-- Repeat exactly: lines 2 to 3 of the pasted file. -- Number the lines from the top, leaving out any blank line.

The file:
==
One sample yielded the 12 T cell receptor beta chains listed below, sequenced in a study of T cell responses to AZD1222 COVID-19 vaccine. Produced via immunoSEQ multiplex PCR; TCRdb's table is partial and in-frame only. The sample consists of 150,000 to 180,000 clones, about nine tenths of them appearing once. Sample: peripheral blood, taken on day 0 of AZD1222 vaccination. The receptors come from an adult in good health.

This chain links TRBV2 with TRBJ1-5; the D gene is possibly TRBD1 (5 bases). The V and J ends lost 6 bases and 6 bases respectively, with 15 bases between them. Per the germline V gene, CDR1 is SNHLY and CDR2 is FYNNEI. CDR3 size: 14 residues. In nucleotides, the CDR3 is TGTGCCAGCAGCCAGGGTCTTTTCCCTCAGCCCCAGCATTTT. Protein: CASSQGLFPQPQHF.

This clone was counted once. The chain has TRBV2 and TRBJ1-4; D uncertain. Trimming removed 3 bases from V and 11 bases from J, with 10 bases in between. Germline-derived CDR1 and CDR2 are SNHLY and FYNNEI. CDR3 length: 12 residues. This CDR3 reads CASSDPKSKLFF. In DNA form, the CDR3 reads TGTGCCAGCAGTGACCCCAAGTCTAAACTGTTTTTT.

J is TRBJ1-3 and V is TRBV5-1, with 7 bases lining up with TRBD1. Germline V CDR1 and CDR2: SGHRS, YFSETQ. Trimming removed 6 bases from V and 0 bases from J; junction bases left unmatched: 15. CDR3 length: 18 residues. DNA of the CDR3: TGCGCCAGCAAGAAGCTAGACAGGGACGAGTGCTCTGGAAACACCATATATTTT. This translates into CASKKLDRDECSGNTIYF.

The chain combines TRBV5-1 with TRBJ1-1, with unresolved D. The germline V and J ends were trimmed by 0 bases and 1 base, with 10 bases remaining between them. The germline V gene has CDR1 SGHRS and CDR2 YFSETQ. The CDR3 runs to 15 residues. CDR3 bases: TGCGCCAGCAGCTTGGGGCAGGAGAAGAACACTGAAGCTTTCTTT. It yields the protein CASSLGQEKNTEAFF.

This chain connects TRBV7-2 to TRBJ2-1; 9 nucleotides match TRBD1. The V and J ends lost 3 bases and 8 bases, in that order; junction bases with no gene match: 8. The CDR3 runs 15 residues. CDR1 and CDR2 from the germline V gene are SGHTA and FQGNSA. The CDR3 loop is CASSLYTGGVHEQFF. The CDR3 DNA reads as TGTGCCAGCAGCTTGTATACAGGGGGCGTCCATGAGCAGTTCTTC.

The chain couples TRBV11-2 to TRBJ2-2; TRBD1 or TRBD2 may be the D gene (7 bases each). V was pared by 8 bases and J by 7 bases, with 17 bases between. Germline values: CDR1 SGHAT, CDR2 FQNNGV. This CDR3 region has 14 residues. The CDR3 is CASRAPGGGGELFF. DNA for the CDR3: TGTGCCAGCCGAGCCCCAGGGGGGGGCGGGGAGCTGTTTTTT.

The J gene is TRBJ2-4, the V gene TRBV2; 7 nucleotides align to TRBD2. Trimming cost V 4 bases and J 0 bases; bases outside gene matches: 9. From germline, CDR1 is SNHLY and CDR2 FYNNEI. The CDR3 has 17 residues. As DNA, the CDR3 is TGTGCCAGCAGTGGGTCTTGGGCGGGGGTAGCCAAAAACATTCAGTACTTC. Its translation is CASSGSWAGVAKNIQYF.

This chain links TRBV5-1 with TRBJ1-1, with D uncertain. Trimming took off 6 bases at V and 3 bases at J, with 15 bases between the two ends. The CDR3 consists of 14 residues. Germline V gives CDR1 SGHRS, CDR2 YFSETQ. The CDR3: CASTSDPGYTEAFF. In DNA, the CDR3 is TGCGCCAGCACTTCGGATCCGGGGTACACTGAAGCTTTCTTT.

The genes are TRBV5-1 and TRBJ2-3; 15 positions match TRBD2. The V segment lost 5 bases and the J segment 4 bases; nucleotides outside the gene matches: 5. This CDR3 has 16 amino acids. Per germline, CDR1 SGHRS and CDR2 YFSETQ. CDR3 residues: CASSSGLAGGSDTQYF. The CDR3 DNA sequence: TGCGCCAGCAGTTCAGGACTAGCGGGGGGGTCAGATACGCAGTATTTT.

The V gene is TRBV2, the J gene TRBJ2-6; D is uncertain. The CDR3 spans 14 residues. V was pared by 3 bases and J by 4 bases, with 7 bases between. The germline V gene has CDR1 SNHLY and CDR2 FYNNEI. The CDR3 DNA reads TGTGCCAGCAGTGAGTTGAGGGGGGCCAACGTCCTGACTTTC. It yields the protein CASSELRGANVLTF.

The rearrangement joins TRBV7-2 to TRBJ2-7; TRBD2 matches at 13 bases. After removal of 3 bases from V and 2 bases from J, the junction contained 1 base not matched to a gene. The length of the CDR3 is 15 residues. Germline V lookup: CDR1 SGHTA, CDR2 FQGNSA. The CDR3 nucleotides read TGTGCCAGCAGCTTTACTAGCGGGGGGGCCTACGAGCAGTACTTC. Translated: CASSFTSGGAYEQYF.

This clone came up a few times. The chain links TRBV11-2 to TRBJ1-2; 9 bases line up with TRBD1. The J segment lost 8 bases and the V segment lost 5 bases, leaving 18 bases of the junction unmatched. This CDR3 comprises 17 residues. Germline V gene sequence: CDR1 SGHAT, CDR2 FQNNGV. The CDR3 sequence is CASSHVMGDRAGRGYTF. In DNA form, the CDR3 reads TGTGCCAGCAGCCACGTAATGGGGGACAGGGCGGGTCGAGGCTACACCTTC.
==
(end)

This chain links TRBV2 with TRBJ1-5; the D gene is possibly TRBD1 (5 bases). The V and J ends lost 6 bases and 6 bases respectively, with 15 bases between them. Per the germline V gene, CDR1 is SNHLY and CDR2 is FYNNEI. CDR3 size: 14 residues. In nucleotides, the CDR3 is TGTGCCAGCAGCCAGGGTCTTTTCCCTCAGCCCCAGCATTTT. Protein: CASSQGLFPQPQHF.

This clone was counted once. The chain has TRBV2 and TRBJ1-4; D uncertain. Trimming removed 3 bases from V and 11 bases from J, with 10 bases in between. Germline-derived CDR1 and CDR2 are SNHLY and FYNNEI. CDR3 length: 12 residues. This CDR3 reads CASSDPKSKLFF. In DNA form, the CDR3 reads TGTGCCAGCAGTGACCCCAAGTCTAAACTGTTTTTT.